Free access to the latest research

 

Welcome to the Obstetrics Resource Centre, with free access to the latest research in the field. 
All content is independently selected by the Editors, Professor James O. Drife from Leeds, UK, and Professor Jim Thornton from Nottingham. The Obstetrics Resource Centre provides you with original articles, reviews, selected must-reads, lectures and a congress planner.

 

From the other journals

  • Editor’s comment: Prof. Jim Thornton: Induction of labour for suspected macrosomia

    A large trial from France and Switzerland has shown that a polic yog labour induction between 37 and 39 weeks for suspected macosomia reduces shoulder dystocia, birth trauma and does not increase caesarean delivery rates.

    Boulvain, M et al. for the Groupe de Recherche en Obstétrique et Gynécologie (GROG) Induction of labour versus expectant management for large-for-date fetuses: a randomised controlled trial.  Lancet. Published online 8 April 2015

    Induction of labour for suspected macrosomia

  • Editor’s comment: Prof. Jim Thornton: Timed delivery for fetal growth restriction

    The main results for the TRUFFLE trial, comparing three fetal monitoring regimes for severe early onset fetal growth restriction, show no major differences between the groups. Among survivors neurodevelopmental outcomes were better among babies delivered after late venous Doppler changes compared with those delivered after early changes.

    Lees C et al, for the TRUFFLE study group (2015) Two year neurodevelopmental and intermediate perinatal outcomes in infants with very preterm fetal growth restriction (TRUFFLE): a randomised trial. Volume 385, Issue 9983, 30 May–5 June 2015, Pages 2162–2172

    Timed delivery for fetal growth restriction

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Selected EJOG Papers

  • Editor’s comment: Prof. James Drife: Pregnancy after placenta accreta
    Placenta accreta results in hysterectomy in about 25% of cases, but in the others conservative treatment is successful. If a woman chooses to have another pregnancy, what are the risks? A recent study found a high risk of recurrent placenta accreta and a fourfold increase in risk of postpartum haemorrhage compared to a control group. This study reports similar findings. Nevertheless a history of placenta accreta was not a risk factor for overall perinatal mortality and was associated with a lower risk of hypertensive disorder in subsequent pregnancy.

    A prior placenta accreta is an independent risk factor for post-partum hemorrhage in subsequent gestations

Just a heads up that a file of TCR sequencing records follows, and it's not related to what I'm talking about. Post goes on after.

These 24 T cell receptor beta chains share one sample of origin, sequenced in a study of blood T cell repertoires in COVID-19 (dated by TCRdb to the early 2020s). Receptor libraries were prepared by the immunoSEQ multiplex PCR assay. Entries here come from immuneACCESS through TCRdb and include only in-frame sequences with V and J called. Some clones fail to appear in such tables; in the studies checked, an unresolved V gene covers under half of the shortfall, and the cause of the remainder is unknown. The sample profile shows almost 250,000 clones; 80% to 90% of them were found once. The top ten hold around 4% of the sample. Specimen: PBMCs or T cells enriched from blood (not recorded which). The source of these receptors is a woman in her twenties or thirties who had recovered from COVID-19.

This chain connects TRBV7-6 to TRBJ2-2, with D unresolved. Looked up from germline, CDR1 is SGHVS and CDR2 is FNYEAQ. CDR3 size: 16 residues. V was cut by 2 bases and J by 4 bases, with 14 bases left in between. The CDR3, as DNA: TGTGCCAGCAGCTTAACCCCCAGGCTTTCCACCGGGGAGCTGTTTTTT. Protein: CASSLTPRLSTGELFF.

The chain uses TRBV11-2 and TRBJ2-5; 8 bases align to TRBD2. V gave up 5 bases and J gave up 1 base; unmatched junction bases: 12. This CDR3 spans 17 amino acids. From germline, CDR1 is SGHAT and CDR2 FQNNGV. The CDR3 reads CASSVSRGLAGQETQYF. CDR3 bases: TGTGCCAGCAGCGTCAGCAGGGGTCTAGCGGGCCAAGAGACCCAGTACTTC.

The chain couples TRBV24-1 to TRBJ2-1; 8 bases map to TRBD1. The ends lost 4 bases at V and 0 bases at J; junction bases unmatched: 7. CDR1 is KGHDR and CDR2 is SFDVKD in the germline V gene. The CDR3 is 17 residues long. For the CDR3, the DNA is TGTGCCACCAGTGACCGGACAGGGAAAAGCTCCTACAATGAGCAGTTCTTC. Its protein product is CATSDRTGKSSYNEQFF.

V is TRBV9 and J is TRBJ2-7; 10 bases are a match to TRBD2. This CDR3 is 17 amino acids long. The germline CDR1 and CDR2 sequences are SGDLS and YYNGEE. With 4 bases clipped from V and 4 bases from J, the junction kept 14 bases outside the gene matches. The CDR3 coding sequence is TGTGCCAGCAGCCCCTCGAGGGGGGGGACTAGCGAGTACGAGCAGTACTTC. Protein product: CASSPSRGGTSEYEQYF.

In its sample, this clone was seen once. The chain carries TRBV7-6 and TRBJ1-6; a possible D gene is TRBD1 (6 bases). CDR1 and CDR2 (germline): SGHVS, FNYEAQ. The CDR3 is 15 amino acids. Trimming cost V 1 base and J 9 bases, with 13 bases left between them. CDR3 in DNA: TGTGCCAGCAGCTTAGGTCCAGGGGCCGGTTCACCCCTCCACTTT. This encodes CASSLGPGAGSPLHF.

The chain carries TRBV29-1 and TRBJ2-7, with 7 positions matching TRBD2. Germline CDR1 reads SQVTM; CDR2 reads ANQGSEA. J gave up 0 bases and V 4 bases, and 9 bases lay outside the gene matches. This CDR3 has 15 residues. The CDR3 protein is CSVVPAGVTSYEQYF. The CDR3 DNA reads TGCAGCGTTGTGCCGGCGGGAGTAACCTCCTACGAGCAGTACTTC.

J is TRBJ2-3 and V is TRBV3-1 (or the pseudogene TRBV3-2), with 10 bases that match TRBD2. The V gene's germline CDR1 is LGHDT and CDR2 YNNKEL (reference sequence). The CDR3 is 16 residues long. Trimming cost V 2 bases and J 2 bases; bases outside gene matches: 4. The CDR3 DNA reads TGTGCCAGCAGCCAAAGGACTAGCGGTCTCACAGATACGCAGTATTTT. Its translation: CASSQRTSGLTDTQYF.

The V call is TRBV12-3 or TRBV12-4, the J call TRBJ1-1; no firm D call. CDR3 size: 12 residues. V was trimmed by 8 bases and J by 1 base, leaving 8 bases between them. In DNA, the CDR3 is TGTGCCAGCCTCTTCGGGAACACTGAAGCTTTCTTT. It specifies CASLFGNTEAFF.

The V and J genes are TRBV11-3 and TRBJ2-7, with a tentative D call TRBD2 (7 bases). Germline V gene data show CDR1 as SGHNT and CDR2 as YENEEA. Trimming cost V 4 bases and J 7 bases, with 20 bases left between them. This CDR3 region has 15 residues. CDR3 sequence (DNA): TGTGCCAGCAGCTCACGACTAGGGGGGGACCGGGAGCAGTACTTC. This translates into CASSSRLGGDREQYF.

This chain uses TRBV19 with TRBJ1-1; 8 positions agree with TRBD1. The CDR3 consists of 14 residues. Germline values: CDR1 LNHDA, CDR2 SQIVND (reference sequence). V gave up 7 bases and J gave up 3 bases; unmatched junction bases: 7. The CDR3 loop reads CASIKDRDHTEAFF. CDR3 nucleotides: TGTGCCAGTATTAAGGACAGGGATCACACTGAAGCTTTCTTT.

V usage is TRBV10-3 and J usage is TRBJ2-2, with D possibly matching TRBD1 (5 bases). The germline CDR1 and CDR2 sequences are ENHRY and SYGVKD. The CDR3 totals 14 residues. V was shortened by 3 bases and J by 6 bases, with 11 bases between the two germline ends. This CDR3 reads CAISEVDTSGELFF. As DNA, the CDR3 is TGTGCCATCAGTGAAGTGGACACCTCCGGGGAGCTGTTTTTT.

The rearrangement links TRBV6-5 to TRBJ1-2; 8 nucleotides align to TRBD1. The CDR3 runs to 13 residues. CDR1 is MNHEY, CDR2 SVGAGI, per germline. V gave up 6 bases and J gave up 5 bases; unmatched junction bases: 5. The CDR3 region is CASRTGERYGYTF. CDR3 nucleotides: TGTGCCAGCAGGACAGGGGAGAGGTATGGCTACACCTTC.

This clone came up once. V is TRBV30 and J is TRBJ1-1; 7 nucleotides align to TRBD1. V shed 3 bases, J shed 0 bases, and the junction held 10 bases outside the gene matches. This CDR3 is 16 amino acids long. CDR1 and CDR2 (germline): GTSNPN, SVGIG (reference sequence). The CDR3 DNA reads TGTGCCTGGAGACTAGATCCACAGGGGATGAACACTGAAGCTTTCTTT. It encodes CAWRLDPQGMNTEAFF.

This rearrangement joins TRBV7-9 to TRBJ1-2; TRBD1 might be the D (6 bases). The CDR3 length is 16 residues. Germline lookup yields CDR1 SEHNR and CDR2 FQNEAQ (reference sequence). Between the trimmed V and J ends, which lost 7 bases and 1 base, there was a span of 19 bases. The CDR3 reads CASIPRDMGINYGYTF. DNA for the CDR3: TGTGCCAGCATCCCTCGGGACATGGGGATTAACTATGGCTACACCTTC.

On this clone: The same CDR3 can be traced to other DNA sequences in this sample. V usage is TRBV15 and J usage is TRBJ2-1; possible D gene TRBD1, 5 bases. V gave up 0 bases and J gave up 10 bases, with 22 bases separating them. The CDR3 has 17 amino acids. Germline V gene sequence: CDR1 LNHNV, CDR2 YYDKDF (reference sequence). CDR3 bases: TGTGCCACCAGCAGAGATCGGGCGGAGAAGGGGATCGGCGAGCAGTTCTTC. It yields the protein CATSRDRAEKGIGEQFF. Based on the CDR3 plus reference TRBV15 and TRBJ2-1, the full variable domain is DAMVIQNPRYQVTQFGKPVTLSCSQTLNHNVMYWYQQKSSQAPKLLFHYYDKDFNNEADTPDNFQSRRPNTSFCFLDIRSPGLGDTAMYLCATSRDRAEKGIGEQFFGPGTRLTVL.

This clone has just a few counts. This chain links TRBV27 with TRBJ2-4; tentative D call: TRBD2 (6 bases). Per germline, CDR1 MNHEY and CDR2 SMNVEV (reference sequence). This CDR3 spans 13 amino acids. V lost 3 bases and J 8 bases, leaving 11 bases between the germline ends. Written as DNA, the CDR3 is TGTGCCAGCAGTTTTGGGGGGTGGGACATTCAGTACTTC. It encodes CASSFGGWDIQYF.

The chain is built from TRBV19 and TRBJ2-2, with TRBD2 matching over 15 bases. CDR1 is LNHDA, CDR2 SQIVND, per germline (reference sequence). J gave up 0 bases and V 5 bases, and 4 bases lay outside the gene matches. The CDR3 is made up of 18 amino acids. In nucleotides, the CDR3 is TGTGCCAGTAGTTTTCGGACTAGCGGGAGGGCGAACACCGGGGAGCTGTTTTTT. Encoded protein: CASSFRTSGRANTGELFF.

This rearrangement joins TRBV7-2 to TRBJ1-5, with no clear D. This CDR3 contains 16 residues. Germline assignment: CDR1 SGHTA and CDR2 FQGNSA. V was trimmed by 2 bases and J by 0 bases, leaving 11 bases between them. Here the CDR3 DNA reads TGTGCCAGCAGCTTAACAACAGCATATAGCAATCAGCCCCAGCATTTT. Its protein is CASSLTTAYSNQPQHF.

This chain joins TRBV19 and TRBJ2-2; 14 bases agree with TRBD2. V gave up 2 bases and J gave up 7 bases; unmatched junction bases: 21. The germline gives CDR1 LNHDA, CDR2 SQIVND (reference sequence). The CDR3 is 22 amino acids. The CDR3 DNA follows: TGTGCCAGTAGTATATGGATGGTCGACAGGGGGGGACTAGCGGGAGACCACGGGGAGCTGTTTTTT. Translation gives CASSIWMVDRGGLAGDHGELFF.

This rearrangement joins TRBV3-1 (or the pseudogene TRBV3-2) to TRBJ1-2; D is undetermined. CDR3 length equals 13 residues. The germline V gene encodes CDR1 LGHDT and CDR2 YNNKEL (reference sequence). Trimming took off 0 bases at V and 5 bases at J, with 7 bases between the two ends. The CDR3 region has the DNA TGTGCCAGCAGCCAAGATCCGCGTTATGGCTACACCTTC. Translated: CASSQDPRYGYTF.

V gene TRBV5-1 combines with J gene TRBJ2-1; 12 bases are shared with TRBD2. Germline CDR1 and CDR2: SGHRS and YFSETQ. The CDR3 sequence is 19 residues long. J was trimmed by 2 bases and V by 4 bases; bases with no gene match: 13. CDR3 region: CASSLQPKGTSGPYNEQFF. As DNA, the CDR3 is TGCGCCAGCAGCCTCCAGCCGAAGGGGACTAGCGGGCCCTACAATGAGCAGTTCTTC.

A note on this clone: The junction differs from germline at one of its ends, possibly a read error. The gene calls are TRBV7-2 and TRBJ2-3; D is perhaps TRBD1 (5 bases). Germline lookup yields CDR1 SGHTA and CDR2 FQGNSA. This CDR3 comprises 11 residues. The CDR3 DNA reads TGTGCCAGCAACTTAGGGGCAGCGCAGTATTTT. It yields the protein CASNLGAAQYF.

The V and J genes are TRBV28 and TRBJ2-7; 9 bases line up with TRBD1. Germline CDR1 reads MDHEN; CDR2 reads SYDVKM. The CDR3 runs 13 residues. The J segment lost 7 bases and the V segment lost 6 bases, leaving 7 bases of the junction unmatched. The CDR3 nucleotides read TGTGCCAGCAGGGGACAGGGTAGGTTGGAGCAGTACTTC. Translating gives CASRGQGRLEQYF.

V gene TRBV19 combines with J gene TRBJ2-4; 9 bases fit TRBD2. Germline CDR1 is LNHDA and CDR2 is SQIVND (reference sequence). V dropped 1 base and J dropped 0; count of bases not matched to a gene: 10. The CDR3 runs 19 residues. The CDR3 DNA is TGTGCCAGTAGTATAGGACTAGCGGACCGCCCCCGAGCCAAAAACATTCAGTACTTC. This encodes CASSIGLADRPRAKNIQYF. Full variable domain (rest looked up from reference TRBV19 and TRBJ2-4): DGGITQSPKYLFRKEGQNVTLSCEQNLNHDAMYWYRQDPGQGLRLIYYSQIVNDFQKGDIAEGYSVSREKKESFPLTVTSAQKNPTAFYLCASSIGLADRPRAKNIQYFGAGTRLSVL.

Adi Vinograd, Tamar Wainstock, Moshe Mazor, Salvatore Andrea Mastrolia, Ruthy Beer-Weisel, Vered Klaitman, Doron Dukler, Batel Hamou, Neta Benshalom-Tirosh, Ofir Vinograd, Offer Erez

    European Journal of Obstetrics & Gynecology and Reproductive Biology, pages 20 - 24

  • Editor’s comment: Prof. James Drife: Adjuvanted vaccines in pregnancy: are they safe?
    Pregnant women were one of the high-risk groups for whom vaccination was recommended in the “swine flu” pandemic of 2009. The vaccine used in The Netherlands contained an adjuvant to boost the immune response. Information on its safety was limited to showing a lack of teratogenesis, but the immune response affects placentation throughout pregnancy. This case-control study of pre-eclampsia and intra-uterine growth restriction in 2010 provides reassurance that neither condition was associated with the adjuvanted vaccine.

    Adjuvanted vaccines in pregnancy: no evidence for effect of the adjuvanted H1N1/09 vaccination on occurrence of preeclampsia or intra-uterine growth restriction

    Alies Coenders, Nienke K. Koopmans, Kim Broekhuijsen, Henk Groen, Janna M.A. Karstenberg-Kramer, Kim van Goor, Mariette Groenewout, Aren J. van Loon, Marijke M. Faas, Maria G. van Pampus

    European Journal of Obstetrics & Gynecology and Reproductive Biology, pages 14 - 19

  • Editor’s comment: Prof. James Drife:  Off-label prescribing in pregnancy: time for action
    Pharmaceutical companies may be reluctant to apply for a product to be licensed for use in pregnancy. This has two results. Effective medications are now being prescribed “off-label”, and women are being denied optimal treatment because some doctors are apprehensive about prescribing it. This important Editorial calls for urgent action on this long-standing problem. Professional societies have an important role, and the Editorial is accompanied by a review from the French College on the off-label use of misoprostol in obstetrics and gynecology.

    Off-label prescribing in pregnancy—a case of risky business or business as usual?

    Luke E. Grzeskowiak, Ben W. Mol

    European Journal of Obstetrics & Gynecology and Reproductive Biology, pages 78 - 79

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Commentaries by Editor Prof. Jim Thornton

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About the Editors

  • James O. Drife

    James Drife is Emeritus Professor of Obstetrics and Gynaecology at the University of Leeds, UK. He has written widely on...
  • Jim Thornton

    Jim Thornton is Professor of Obstetrics and Gynaecology, at Nottingham University, and deputy director of the Nottingham Clinical Trials Unit...